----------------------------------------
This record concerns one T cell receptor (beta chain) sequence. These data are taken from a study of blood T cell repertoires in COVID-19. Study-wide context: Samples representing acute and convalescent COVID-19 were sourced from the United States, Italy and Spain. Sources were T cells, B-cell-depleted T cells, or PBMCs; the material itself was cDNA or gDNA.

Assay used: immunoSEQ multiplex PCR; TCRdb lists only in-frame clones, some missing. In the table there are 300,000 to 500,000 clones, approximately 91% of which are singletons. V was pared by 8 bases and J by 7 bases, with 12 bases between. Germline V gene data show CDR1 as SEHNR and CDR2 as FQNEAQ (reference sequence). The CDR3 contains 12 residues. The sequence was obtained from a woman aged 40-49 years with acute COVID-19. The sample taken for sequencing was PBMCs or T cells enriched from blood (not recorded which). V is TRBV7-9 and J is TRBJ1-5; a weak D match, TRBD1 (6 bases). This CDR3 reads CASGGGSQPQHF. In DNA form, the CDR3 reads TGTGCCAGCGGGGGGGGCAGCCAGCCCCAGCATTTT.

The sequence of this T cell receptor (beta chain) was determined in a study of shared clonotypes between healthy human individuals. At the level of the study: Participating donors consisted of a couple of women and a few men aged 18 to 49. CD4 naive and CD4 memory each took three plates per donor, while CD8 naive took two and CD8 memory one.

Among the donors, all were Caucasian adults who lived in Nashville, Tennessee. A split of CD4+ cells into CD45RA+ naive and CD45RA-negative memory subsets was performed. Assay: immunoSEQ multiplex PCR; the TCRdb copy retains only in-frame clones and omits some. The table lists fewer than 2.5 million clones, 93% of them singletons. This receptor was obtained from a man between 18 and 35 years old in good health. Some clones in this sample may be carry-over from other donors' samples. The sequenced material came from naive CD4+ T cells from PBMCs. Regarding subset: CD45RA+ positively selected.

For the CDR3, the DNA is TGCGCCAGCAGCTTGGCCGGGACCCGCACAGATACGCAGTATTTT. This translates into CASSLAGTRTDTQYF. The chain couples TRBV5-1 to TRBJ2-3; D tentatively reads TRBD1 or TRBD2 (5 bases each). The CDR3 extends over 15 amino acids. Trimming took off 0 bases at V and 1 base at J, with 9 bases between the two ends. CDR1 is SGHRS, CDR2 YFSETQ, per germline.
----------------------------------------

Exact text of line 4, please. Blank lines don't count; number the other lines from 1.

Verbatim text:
Among the donors, all were Caucasian adults who lived in Nashville, Tennessee. A split of CD4+ cells into CD45RA+ naive and CD45RA-negative memory subsets was performed. Assay: immunoSEQ multiplex PCR; the TCRdb copy retains only in-frame clones and omits some. The table lists fewer than 2.5 million clones, 93% of them singletons. This receptor was obtained from a man between 18 and 35 years old in good health. Some clones in this sample may be carry-over from other donors' samples. The sequenced material came from naive CD4+ T cells from PBMCs. Regarding subset: CD45RA+ positively selected.